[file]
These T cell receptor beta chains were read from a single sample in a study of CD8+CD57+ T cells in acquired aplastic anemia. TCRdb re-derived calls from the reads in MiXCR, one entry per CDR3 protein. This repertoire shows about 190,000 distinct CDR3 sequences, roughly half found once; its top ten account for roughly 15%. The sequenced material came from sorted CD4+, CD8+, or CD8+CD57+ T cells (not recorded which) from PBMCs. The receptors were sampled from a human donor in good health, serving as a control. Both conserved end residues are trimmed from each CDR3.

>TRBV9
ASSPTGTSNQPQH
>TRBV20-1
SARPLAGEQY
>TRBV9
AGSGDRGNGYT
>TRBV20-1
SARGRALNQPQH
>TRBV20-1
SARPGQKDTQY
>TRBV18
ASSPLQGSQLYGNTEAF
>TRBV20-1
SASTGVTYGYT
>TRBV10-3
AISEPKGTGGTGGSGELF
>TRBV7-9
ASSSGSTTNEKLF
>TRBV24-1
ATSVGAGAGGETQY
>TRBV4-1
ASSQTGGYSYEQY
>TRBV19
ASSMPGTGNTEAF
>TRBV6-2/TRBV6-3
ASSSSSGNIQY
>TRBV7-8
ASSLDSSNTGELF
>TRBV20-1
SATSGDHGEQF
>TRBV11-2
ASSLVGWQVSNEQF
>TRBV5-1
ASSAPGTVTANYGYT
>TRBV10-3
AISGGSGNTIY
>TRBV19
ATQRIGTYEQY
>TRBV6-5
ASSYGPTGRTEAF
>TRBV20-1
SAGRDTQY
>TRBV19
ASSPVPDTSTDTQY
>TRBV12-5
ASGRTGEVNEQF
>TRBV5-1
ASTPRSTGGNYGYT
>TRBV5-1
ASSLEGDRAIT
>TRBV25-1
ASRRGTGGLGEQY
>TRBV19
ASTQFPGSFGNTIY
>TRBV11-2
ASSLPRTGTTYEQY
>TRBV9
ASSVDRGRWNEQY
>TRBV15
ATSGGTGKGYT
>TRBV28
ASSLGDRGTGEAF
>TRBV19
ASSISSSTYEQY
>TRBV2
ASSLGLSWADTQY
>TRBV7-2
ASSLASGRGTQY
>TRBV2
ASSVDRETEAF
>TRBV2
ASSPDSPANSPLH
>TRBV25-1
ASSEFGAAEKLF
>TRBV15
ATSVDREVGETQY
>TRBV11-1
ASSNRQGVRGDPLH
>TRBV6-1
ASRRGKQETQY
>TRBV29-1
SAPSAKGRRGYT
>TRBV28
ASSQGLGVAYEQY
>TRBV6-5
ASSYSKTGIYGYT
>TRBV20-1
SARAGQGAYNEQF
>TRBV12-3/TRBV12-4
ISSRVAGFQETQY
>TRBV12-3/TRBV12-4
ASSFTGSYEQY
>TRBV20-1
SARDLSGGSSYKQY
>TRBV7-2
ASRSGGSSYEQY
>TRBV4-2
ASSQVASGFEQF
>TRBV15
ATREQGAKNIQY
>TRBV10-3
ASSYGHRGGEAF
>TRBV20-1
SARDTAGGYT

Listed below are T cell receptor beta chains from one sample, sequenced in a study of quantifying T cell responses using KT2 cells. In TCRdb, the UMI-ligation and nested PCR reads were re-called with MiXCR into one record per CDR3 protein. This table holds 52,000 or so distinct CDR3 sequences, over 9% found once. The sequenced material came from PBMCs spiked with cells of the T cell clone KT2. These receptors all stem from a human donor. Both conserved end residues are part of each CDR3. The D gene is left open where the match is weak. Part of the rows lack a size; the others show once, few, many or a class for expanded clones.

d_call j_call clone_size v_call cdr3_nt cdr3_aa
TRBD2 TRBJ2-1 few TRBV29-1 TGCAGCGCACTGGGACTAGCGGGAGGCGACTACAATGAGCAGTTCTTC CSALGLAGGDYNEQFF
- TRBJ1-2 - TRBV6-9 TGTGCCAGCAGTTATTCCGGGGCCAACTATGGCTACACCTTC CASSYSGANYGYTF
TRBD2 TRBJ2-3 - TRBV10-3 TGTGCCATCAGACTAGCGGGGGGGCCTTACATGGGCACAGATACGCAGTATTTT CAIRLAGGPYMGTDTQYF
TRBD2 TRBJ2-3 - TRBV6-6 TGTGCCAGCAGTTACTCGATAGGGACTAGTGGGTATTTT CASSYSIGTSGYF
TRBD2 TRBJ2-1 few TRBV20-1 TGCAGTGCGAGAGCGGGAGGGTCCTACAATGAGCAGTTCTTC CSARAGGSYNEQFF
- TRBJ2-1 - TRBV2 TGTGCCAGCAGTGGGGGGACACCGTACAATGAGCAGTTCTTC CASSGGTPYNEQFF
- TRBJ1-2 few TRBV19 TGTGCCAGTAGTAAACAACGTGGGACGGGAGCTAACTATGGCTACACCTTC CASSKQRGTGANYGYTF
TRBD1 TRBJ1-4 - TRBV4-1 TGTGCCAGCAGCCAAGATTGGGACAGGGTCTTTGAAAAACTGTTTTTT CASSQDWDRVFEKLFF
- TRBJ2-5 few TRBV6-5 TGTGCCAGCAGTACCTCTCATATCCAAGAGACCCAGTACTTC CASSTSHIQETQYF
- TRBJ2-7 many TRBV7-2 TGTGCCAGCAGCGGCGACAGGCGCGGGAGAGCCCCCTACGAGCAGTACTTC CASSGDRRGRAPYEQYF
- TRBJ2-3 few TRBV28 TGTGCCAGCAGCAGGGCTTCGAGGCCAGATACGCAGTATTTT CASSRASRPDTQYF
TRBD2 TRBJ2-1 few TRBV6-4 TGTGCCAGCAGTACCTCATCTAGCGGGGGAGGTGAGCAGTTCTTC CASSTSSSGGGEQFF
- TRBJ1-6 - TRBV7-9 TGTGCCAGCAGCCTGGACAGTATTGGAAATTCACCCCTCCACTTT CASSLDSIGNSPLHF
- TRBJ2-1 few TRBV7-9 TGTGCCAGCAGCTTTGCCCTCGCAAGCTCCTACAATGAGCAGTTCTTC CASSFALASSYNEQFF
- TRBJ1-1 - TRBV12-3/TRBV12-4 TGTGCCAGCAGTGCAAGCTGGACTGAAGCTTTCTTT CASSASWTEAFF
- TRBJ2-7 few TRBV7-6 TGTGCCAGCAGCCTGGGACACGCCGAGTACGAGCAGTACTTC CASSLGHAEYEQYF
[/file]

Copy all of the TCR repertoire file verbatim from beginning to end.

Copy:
These T cell receptor beta chains were read from a single sample in a study of CD8+CD57+ T cells in acquired aplastic anemia. TCRdb re-derived calls from the reads in MiXCR, one entry per CDR3 protein. This repertoire shows about 190,000 distinct CDR3 sequences, roughly half found once; its top ten account for roughly 15%. The sequenced material came from sorted CD4+, CD8+, or CD8+CD57+ T cells (not recorded which) from PBMCs. The receptors were sampled from a human donor in good health, serving as a control. Both conserved end residues are trimmed from each CDR3.

>TRBV9
ASSPTGTSNQPQH
>TRBV20-1
SARPLAGEQY
>TRBV9
AGSGDRGNGYT
>TRBV20-1
SARGRALNQPQH
>TRBV20-1
SARPGQKDTQY
>TRBV18
ASSPLQGSQLYGNTEAF
>TRBV20-1
SASTGVTYGYT
>TRBV10-3
AISEPKGTGGTGGSGELF
>TRBV7-9
ASSSGSTTNEKLF
>TRBV24-1
ATSVGAGAGGETQY
>TRBV4-1
ASSQTGGYSYEQY
>TRBV19
ASSMPGTGNTEAF
>TRBV6-2/TRBV6-3
ASSSSSGNIQY
>TRBV7-8
ASSLDSSNTGELF
>TRBV20-1
SATSGDHGEQF
>TRBV11-2
ASSLVGWQVSNEQF
>TRBV5-1
ASSAPGTVTANYGYT
>TRBV10-3
AISGGSGNTIY
>TRBV19
ATQRIGTYEQY
>TRBV6-5
ASSYGPTGRTEAF
>TRBV20-1
SAGRDTQY
>TRBV19
ASSPVPDTSTDTQY
>TRBV12-5
ASGRTGEVNEQF
>TRBV5-1
ASTPRSTGGNYGYT
>TRBV5-1
ASSLEGDRAIT
>TRBV25-1
ASRRGTGGLGEQY
>TRBV19
ASTQFPGSFGNTIY
>TRBV11-2
ASSLPRTGTTYEQY
>TRBV9
ASSVDRGRWNEQY
>TRBV15
ATSGGTGKGYT
>TRBV28
ASSLGDRGTGEAF
>TRBV19
ASSISSSTYEQY
>TRBV2
ASSLGLSWADTQY
>TRBV7-2
ASSLASGRGTQY
>TRBV2
ASSVDRETEAF
>TRBV2
ASSPDSPANSPLH
>TRBV25-1
ASSEFGAAEKLF
>TRBV15
ATSVDREVGETQY
>TRBV11-1
ASSNRQGVRGDPLH
>TRBV6-1
ASRRGKQETQY
>TRBV29-1
SAPSAKGRRGYT
>TRBV28
ASSQGLGVAYEQY
>TRBV6-5
ASSYSKTGIYGYT
>TRBV20-1
SARAGQGAYNEQF
>TRBV12-3/TRBV12-4
ISSRVAGFQETQY
>TRBV12-3/TRBV12-4
ASSFTGSYEQY
>TRBV20-1
SARDLSGGSSYKQY
>TRBV7-2
ASRSGGSSYEQY
>TRBV4-2
ASSQVASGFEQF
>TRBV15
ATREQGAKNIQY
>TRBV10-3
ASSYGHRGGEAF
>TRBV20-1
SARDTAGGYT

Listed below are T cell receptor beta chains from one sample, sequenced in a study of quantifying T cell responses using KT2 cells. In TCRdb, the UMI-ligation and nested PCR reads were re-called with MiXCR into one record per CDR3 protein. This table holds 52,000 or so distinct CDR3 sequences, over 9% found once. The sequenced material came from PBMCs spiked with cells of the T cell clone KT2. These receptors all stem from a human donor. Both conserved end residues are part of each CDR3. The D gene is left open where the match is weak. Part of the rows lack a size; the others show once, few, many or a class for expanded clones.

d_call j_call clone_size v_call cdr3_nt cdr3_aa
TRBD2 TRBJ2-1 few TRBV29-1 TGCAGCGCACTGGGACTAGCGGGAGGCGACTACAATGAGCAGTTCTTC CSALGLAGGDYNEQFF
- TRBJ1-2 - TRBV6-9 TGTGCCAGCAGTTATTCCGGGGCCAACTATGGCTACACCTTC CASSYSGANYGYTF
TRBD2 TRBJ2-3 - TRBV10-3 TGTGCCATCAGACTAGCGGGGGGGCCTTACATGGGCACAGATACGCAGTATTTT CAIRLAGGPYMGTDTQYF
TRBD2 TRBJ2-3 - TRBV6-6 TGTGCCAGCAGTTACTCGATAGGGACTAGTGGGTATTTT CASSYSIGTSGYF
TRBD2 TRBJ2-1 few TRBV20-1 TGCAGTGCGAGAGCGGGAGGGTCCTACAATGAGCAGTTCTTC CSARAGGSYNEQFF
- TRBJ2-1 - TRBV2 TGTGCCAGCAGTGGGGGGACACCGTACAATGAGCAGTTCTTC CASSGGTPYNEQFF
- TRBJ1-2 few TRBV19 TGTGCCAGTAGTAAACAACGTGGGACGGGAGCTAACTATGGCTACACCTTC CASSKQRGTGANYGYTF
TRBD1 TRBJ1-4 - TRBV4-1 TGTGCCAGCAGCCAAGATTGGGACAGGGTCTTTGAAAAACTGTTTTTT CASSQDWDRVFEKLFF
- TRBJ2-5 few TRBV6-5 TGTGCCAGCAGTACCTCTCATATCCAAGAGACCCAGTACTTC CASSTSHIQETQYF
- TRBJ2-7 many TRBV7-2 TGTGCCAGCAGCGGCGACAGGCGCGGGAGAGCCCCCTACGAGCAGTACTTC CASSGDRRGRAPYEQYF
- TRBJ2-3 few TRBV28 TGTGCCAGCAGCAGGGCTTCGAGGCCAGATACGCAGTATTTT CASSRASRPDTQYF
TRBD2 TRBJ2-1 few TRBV6-4 TGTGCCAGCAGTACCTCATCTAGCGGGGGAGGTGAGCAGTTCTTC CASSTSSSGGGEQFF
- TRBJ1-6 - TRBV7-9 TGTGCCAGCAGCCTGGACAGTATTGGAAATTCACCCCTCCACTTT CASSLDSIGNSPLHF
- TRBJ2-1 few TRBV7-9 TGTGCCAGCAGCTTTGCCCTCGCAAGCTCCTACAATGAGCAGTTCTTC CASSFALASSYNEQFF
- TRBJ1-1 - TRBV12-3/TRBV12-4 TGTGCCAGCAGTGCAAGCTGGACTGAAGCTTTCTTT CASSASWTEAFF
- TRBJ2-7 few TRBV7-6 TGTGCCAGCAGCCTGGGACACGCCGAGTACGAGCAGTACTTC CASSLGHAEYEQYF